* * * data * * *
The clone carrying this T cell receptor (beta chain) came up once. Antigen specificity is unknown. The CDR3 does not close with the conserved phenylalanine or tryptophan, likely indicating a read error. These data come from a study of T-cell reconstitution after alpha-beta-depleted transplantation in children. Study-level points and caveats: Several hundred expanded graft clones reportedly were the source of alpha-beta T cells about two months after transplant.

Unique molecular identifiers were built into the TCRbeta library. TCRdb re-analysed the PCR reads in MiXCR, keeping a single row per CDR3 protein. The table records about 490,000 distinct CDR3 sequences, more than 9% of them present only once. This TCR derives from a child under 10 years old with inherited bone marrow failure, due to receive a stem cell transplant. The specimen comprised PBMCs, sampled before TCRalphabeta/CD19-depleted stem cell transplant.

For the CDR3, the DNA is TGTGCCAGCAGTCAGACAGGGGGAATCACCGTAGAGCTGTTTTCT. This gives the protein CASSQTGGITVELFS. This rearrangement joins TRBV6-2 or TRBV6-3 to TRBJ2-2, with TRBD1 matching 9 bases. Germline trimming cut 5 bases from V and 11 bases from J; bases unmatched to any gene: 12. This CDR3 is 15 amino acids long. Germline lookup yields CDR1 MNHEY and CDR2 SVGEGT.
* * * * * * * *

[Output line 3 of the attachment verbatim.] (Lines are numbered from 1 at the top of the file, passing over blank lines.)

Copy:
For the CDR3, the DNA is TGTGCCAGCAGTCAGACAGGGGGAATCACCGTAGAGCTGTTTTCT. This gives the protein CASSQTGGITVELFS. This rearrangement joins TRBV6-2 or TRBV6-3 to TRBJ2-2, with TRBD1 matching 9 bases. Germline trimming cut 5 bases from V and 11 bases from J; bases unmatched to any gene: 12. This CDR3 is 15 amino acids long. Germline lookup yields CDR1 MNHEY and CDR2 SVGEGT.